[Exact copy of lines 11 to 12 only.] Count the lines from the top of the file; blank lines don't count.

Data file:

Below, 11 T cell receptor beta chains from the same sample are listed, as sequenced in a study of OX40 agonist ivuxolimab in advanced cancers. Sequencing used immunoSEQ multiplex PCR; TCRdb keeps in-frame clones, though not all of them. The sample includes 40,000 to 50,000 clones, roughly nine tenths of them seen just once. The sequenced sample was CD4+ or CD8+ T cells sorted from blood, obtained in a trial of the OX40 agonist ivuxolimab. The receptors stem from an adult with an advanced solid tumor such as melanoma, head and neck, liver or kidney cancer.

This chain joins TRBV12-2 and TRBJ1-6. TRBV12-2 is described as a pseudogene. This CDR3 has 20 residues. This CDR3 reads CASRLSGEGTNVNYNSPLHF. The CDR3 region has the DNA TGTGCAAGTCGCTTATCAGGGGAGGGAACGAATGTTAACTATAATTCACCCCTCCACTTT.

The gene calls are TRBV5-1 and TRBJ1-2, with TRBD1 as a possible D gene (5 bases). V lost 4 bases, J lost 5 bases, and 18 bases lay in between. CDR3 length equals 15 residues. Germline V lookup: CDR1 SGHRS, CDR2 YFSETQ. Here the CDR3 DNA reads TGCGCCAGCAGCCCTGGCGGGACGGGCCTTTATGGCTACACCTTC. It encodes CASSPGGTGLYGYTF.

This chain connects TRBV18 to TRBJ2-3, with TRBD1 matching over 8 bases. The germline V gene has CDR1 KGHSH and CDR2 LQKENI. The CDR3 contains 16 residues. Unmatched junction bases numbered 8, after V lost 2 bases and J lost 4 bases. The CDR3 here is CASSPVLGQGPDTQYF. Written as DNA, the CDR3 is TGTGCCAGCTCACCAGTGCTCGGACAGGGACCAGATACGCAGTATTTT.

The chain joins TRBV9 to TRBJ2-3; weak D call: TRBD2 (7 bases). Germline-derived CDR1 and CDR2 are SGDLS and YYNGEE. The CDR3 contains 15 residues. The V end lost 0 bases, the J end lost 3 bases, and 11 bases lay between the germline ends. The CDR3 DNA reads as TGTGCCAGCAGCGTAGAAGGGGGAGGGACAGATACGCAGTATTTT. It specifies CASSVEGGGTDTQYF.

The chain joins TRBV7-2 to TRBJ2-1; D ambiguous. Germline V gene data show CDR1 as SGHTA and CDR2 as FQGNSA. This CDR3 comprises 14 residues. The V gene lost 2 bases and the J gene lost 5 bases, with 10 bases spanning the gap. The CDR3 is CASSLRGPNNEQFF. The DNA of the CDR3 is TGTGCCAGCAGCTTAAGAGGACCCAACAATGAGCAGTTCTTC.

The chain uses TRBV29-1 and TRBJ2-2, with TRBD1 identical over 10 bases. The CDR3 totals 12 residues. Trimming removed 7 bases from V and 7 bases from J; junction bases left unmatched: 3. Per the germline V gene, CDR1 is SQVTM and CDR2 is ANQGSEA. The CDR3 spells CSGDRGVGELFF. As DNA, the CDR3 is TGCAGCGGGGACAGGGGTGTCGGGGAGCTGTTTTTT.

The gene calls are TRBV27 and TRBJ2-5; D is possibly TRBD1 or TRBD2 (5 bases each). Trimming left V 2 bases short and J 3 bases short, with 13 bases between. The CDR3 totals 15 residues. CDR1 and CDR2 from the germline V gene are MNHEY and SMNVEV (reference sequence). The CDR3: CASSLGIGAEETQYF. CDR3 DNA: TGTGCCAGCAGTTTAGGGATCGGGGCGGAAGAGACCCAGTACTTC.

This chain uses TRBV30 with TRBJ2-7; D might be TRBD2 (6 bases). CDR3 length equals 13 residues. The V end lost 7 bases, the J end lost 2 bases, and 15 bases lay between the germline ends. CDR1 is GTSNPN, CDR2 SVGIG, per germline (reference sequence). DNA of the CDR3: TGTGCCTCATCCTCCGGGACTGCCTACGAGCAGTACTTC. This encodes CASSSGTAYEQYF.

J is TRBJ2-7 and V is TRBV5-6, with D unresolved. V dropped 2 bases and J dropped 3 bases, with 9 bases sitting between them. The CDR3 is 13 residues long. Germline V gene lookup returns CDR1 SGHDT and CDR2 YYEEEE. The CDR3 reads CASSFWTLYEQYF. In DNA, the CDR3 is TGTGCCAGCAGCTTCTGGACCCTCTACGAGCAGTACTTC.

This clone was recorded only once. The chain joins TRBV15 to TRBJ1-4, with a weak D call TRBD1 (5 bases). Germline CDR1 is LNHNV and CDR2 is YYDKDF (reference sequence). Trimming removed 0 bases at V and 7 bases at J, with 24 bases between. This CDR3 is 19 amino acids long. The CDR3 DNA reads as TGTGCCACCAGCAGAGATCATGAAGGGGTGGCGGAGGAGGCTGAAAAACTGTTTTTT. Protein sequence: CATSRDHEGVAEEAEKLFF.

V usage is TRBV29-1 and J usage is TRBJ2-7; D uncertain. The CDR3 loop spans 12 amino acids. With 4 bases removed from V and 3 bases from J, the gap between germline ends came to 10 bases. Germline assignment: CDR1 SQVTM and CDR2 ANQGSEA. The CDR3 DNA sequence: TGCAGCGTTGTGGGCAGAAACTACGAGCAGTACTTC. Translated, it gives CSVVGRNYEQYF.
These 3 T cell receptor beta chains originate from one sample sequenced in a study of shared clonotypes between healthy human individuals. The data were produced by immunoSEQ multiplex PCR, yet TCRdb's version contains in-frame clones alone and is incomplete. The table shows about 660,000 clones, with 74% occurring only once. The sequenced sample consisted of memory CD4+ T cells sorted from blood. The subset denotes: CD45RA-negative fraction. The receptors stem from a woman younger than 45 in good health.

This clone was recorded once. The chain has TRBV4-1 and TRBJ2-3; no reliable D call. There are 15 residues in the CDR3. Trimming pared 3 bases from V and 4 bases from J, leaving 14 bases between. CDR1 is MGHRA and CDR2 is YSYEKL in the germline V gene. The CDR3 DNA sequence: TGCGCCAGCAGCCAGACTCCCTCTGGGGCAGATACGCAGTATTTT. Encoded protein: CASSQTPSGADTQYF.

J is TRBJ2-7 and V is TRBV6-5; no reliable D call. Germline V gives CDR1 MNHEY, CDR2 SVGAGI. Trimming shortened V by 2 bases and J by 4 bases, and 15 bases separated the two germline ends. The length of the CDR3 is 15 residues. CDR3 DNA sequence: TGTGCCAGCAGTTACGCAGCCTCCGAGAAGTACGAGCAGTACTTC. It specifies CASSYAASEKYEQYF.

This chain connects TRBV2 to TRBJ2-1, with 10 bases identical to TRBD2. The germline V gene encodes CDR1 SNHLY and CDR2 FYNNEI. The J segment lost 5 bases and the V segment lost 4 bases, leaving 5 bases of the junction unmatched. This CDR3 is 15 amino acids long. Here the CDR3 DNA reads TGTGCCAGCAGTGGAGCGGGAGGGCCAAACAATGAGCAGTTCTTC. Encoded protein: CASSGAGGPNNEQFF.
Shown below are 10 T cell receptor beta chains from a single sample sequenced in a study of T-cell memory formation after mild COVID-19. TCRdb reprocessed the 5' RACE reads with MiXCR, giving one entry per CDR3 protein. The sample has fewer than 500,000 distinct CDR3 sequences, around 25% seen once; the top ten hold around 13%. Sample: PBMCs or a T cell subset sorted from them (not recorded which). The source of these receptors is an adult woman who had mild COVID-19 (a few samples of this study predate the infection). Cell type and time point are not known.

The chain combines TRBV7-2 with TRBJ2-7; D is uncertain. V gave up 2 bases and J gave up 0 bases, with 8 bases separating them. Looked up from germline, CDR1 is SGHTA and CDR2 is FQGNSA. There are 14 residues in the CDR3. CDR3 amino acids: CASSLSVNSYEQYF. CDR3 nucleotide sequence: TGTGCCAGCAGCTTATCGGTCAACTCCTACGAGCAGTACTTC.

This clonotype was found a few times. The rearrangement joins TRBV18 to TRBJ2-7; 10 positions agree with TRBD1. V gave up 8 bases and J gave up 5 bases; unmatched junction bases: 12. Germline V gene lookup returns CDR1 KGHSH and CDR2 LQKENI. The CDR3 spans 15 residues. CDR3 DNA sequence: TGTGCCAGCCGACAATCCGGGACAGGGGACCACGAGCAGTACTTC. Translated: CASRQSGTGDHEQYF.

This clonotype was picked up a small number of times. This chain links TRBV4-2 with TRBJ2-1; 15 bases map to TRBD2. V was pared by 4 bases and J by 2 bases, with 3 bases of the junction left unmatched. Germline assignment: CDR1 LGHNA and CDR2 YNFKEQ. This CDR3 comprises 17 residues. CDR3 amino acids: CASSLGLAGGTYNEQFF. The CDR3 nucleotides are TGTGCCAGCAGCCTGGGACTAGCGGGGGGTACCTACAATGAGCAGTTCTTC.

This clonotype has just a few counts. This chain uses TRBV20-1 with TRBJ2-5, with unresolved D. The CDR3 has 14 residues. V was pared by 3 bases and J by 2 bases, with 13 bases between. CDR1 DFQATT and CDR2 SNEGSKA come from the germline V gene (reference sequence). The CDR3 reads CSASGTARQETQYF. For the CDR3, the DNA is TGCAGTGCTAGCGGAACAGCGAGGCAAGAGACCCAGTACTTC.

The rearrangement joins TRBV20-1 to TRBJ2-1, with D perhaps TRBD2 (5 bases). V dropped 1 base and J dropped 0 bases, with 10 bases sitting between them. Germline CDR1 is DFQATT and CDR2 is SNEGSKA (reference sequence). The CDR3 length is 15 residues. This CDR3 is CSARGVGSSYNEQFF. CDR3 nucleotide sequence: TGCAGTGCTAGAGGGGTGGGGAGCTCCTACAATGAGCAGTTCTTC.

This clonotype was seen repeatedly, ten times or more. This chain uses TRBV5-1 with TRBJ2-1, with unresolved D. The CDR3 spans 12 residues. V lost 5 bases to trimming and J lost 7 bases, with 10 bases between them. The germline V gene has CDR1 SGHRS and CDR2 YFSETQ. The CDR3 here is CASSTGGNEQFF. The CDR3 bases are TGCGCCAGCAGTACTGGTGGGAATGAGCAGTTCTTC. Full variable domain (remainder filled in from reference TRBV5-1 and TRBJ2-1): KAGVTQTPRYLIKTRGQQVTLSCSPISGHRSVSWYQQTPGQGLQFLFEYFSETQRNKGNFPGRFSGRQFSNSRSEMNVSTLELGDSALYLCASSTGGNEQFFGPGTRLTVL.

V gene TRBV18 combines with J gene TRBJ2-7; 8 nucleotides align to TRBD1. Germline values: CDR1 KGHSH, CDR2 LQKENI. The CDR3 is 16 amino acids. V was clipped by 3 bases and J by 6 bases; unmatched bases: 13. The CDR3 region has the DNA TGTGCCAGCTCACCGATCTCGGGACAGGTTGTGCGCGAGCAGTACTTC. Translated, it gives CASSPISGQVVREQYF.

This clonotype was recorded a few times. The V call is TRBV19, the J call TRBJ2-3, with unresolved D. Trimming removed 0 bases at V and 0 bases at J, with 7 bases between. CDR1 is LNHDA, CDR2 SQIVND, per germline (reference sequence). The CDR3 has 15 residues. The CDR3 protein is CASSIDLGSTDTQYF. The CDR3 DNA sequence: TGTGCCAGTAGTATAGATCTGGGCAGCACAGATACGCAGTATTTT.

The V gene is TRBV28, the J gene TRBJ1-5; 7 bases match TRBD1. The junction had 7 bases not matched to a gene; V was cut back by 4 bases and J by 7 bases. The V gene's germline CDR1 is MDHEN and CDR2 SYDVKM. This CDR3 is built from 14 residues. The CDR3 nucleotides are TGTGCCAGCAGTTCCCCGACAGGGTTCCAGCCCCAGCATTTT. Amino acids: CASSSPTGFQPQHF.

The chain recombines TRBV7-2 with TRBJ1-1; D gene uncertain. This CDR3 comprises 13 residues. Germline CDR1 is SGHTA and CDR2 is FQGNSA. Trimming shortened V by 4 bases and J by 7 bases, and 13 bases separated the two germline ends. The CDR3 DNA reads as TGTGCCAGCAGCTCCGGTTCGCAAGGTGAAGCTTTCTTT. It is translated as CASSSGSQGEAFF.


This clone was recorded only once. The chain joins TRBV15 to TRBJ1-4, with a weak D call TRBD1 (5 bases). Germline CDR1 is LNHNV and CDR2 is YYDKDF (reference sequence). Trimming removed 0 bases at V and 7 bases at J, with 24 bases between. This CDR3 is 19 amino acids long. The CDR3 DNA reads as TGTGCCACCAGCAGAGATCATGAAGGGGTGGCGGAGGAGGCTGAAAAACTGTTTTTT. Protein sequence: CATSRDHEGVAEEAEKLFF.

V usage is TRBV29-1 and J usage is TRBJ2-7; D uncertain. The CDR3 loop spans 12 amino acids. With 4 bases removed from V and 3 bases from J, the gap between germline ends came to 10 bases. Germline assignment: CDR1 SQVTM and CDR2 ANQGSEA. The CDR3 DNA sequence: TGCAGCGTTGTGGGCAGAAACTACGAGCAGTACTTC. Translated, it gives CSVVGRNYEQYF.